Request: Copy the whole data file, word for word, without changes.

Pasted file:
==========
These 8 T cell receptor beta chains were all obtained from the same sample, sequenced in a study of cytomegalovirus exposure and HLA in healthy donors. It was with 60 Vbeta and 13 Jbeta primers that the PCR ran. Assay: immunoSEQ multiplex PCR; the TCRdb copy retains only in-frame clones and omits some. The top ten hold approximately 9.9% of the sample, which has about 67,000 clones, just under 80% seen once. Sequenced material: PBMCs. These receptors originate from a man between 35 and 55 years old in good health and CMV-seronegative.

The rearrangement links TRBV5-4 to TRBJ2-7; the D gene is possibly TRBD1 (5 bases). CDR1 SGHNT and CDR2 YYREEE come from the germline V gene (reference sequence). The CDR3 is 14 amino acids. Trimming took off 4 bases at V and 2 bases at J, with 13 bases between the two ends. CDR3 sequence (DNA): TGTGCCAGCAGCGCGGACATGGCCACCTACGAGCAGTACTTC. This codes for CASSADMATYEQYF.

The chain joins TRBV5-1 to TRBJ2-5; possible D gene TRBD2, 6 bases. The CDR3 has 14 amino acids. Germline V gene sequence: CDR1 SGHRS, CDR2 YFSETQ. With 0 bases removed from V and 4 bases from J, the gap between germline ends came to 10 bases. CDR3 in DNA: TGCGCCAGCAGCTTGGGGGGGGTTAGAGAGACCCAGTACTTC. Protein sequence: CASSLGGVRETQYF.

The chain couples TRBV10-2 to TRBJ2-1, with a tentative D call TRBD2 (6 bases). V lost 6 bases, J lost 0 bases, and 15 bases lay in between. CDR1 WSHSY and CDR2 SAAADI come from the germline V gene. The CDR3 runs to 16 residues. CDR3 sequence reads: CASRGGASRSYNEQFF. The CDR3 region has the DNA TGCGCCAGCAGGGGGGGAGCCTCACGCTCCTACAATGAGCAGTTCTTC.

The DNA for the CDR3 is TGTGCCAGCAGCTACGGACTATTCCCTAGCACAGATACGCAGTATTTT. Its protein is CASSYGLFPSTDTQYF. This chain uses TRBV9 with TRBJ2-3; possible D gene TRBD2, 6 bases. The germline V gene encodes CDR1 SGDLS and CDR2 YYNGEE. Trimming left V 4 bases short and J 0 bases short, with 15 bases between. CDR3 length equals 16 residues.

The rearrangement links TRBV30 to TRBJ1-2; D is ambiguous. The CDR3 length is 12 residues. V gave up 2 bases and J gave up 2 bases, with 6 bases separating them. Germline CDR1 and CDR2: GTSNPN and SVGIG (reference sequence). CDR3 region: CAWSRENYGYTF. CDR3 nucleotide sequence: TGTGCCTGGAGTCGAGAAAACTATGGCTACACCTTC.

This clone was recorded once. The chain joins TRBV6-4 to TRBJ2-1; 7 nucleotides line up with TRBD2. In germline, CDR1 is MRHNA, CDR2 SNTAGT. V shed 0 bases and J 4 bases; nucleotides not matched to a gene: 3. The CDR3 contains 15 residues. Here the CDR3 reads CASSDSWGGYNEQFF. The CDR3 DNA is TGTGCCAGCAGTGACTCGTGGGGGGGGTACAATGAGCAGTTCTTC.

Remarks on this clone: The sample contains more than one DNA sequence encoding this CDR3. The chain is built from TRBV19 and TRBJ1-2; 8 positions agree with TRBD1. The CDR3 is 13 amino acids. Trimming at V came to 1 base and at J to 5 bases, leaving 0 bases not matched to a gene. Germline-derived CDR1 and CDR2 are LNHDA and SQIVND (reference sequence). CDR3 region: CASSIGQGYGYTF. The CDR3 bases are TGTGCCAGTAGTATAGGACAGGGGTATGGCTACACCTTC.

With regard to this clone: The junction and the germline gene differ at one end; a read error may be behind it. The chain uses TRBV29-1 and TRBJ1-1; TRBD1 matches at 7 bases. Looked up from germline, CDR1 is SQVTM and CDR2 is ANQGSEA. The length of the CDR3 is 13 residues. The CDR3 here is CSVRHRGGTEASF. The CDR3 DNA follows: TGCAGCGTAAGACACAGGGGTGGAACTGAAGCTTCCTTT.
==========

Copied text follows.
These 8 T cell receptor beta chains were all obtained from the same sample, sequenced in a study of cytomegalovirus exposure and HLA in healthy donors. It was with 60 Vbeta and 13 Jbeta primers that the PCR ran. Assay: immunoSEQ multiplex PCR; the TCRdb copy retains only in-frame clones and omits some. The top ten hold approximately 9.9% of the sample, which has about 67,000 clones, just under 80% seen once. Sequenced material: PBMCs. These receptors originate from a man between 35 and 55 years old in good health and CMV-seronegative.

The rearrangement links TRBV5-4 to TRBJ2-7; the D gene is possibly TRBD1 (5 bases). CDR1 SGHNT and CDR2 YYREEE come from the germline V gene (reference sequence). The CDR3 is 14 amino acids. Trimming took off 4 bases at V and 2 bases at J, with 13 bases between the two ends. CDR3 sequence (DNA): TGTGCCAGCAGCGCGGACATGGCCACCTACGAGCAGTACTTC. This codes for CASSADMATYEQYF.

The chain joins TRBV5-1 to TRBJ2-5; possible D gene TRBD2, 6 bases. The CDR3 has 14 amino acids. Germline V gene sequence: CDR1 SGHRS, CDR2 YFSETQ. With 0 bases removed from V and 4 bases from J, the gap between germline ends came to 10 bases. CDR3 in DNA: TGCGCCAGCAGCTTGGGGGGGGTTAGAGAGACCCAGTACTTC. Protein sequence: CASSLGGVRETQYF.

The chain couples TRBV10-2 to TRBJ2-1, with a tentative D call TRBD2 (6 bases). V lost 6 bases, J lost 0 bases, and 15 bases lay in between. CDR1 WSHSY and CDR2 SAAADI come from the germline V gene. The CDR3 runs to 16 residues. CDR3 sequence reads: CASRGGASRSYNEQFF. The CDR3 region has the DNA TGCGCCAGCAGGGGGGGAGCCTCACGCTCCTACAATGAGCAGTTCTTC.

The DNA for the CDR3 is TGTGCCAGCAGCTACGGACTATTCCCTAGCACAGATACGCAGTATTTT. Its protein is CASSYGLFPSTDTQYF. This chain uses TRBV9 with TRBJ2-3; possible D gene TRBD2, 6 bases. The germline V gene encodes CDR1 SGDLS and CDR2 YYNGEE. Trimming left V 4 bases short and J 0 bases short, with 15 bases between. CDR3 length equals 16 residues.

The rearrangement links TRBV30 to TRBJ1-2; D is ambiguous. The CDR3 length is 12 residues. V gave up 2 bases and J gave up 2 bases, with 6 bases separating them. Germline CDR1 and CDR2: GTSNPN and SVGIG (reference sequence). CDR3 region: CAWSRENYGYTF. CDR3 nucleotide sequence: TGTGCCTGGAGTCGAGAAAACTATGGCTACACCTTC.

This clone was recorded once. The chain joins TRBV6-4 to TRBJ2-1; 7 nucleotides line up with TRBD2. In germline, CDR1 is MRHNA, CDR2 SNTAGT. V shed 0 bases and J 4 bases; nucleotides not matched to a gene: 3. The CDR3 contains 15 residues. Here the CDR3 reads CASSDSWGGYNEQFF. The CDR3 DNA is TGTGCCAGCAGTGACTCGTGGGGGGGGTACAATGAGCAGTTCTTC.

Remarks on this clone: The sample contains more than one DNA sequence encoding this CDR3. The chain is built from TRBV19 and TRBJ1-2; 8 positions agree with TRBD1. The CDR3 is 13 amino acids. Trimming at V came to 1 base and at J to 5 bases, leaving 0 bases not matched to a gene. Germline-derived CDR1 and CDR2 are LNHDA and SQIVND (reference sequence). CDR3 region: CASSIGQGYGYTF. The CDR3 bases are TGTGCCAGTAGTATAGGACAGGGGTATGGCTACACCTTC.

With regard to this clone: The junction and the germline gene differ at one end; a read error may be behind it. The chain uses TRBV29-1 and TRBJ1-1; TRBD1 matches at 7 bases. Looked up from germline, CDR1 is SQVTM and CDR2 is ANQGSEA. The length of the CDR3 is 13 residues. The CDR3 here is CSVRHRGGTEASF. The CDR3 DNA follows: TGCAGCGTAAGACACAGGGGTGGAACTGAAGCTTCCTTT.